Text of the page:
When Hero Group and Honda Motor Company came together for a joint venture (JV) in 1984 to produce and sell motorcycles in India, not many expected them to achieve the success they did. After all, India was then a predominantly scooter market. But Hero Honda Motors, as the JV was christened, thanks to its fuel efficient and technologically superior bikes, changed the Indian market and soon grew to become not just the biggest player in the country but also the largest two-wheeler manufacturer in the world. “Hero and Honda were ideal partners. Hero had in-depth knowledge of the Indian market while Honda was a technology leader. Both learnt a lot from each other and worked together effectively by complementing their skills,” says Raamdeo Agrawal, co-founder and MD, Motilal Oswal Financial Services, whose investment in the company and the returns he made is legendary, but more on that later.
The problem started when the learning stopped. By the turn of the century, Hero Honda was a force in the Indian automotive space. “As a market leader, we were expected to lead the industry in every forum but the reality was that we had no engineering capability. It hurt [us] badly,” says Munjal. “As per the joint venture agreement, Honda developed the products and gave us the drawings which we used to produce the bike. We were not allowed to make any modifications.” But Honda’s research and development (R&D) facility in Japan catered to over 40 markets worldwide and the lead time to develop a product for India was frustratingly long—three to four years, typically. For instance, Karizma, its premium bike, took 42 months. Even variants with minimum changes took nine to 12 months.
Soon other irritants emerged.
Around 2005, the global markets opened up and competitors like Bajaj Auto began to export in large numbers. The JV agreement restricted Hero Honda’s exports to just four markets—Sri Lanka, Nepal, Bangladesh and Colombia. “We asked Honda to allow us to export to more markets but our request was turned down,” says Ravi Sud, senior vice president and CFO, who joined the company in 1998 when its volumes were just 4 lakh units. In the meantime, the royalty payout began to increase substantially as volumes rose and so did the product range. “It amounted to as much as 3.68 percent of sales or Rs 500 crore a year in 2010,” says Sud.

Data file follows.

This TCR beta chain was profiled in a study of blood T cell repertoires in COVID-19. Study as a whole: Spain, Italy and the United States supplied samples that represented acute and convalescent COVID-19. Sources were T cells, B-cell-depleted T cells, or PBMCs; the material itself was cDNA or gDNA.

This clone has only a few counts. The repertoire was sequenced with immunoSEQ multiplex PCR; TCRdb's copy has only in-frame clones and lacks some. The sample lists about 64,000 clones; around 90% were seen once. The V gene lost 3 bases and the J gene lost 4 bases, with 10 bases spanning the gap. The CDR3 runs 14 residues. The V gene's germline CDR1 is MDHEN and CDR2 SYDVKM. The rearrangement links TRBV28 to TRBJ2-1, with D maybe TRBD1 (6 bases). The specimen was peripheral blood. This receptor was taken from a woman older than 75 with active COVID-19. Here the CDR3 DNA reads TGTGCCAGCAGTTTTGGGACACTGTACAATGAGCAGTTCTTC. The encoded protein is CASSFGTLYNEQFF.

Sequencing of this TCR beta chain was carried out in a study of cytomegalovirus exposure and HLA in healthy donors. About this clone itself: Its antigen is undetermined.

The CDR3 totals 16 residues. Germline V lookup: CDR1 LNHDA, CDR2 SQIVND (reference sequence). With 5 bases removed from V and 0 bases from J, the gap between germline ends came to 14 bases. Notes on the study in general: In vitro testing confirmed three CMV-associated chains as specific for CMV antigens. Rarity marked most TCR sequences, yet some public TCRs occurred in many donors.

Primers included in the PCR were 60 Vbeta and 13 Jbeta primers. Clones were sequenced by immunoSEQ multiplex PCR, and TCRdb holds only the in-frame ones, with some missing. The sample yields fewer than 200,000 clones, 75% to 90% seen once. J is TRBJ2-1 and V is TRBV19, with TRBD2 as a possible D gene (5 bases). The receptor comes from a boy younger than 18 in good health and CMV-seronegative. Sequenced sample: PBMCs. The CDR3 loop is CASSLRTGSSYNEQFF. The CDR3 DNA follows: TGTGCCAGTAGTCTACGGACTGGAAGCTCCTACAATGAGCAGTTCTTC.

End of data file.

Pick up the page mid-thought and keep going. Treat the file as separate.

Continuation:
What further complicated the relationship was HMSI. Honda started its subsidiary in 1999 after taking a no-objection certificate (NoC) from Hero Group. The agreement entailed that, for a period of five years, HMSI would not launch motorcycles and Hero Honda would not enter the scooter segment. “Many people asked us why we gave the NoC. But we had little choice. We were completely dependent on them for technology,” says Sud. At the end of the five-year period, HMSI began to launch motorcycles—first 150 cc, then 125 cc and lower. That did not go down well with Hero Honda as they did not have access to the R&D to launch scooters immediately. The JV’s first scooter, Pleasure, only came out in 2006 but by then, HMSI had taken leadership in that segment.
Not surprisingly, Hero Group’s cup of frustration overflowed. Towards the end of 2010, it approached its partner with a proposition: Rework the JV agreement to include transfer of technology and a global play for Hero Honda or part ways amicably. But Honda’s HMSI had by then built up a 50 percent market share in the scooter segment and the Japanese partner chose the second option. On December 16, 2010, the board of Hero Honda took the call and the Hero Group agreed to buy out Honda’s 26 percent stake in the JV; the split came into effect from January 1, 2011.
“As a country, the government promotes JVs hoping that technology will come in and so will product development capabilities. But, in reality, you are left high and dry. Either the Indian partner sells out or remains a junior partner,” says Munjal. “We wanted to succeed and build a strong Indian brand.”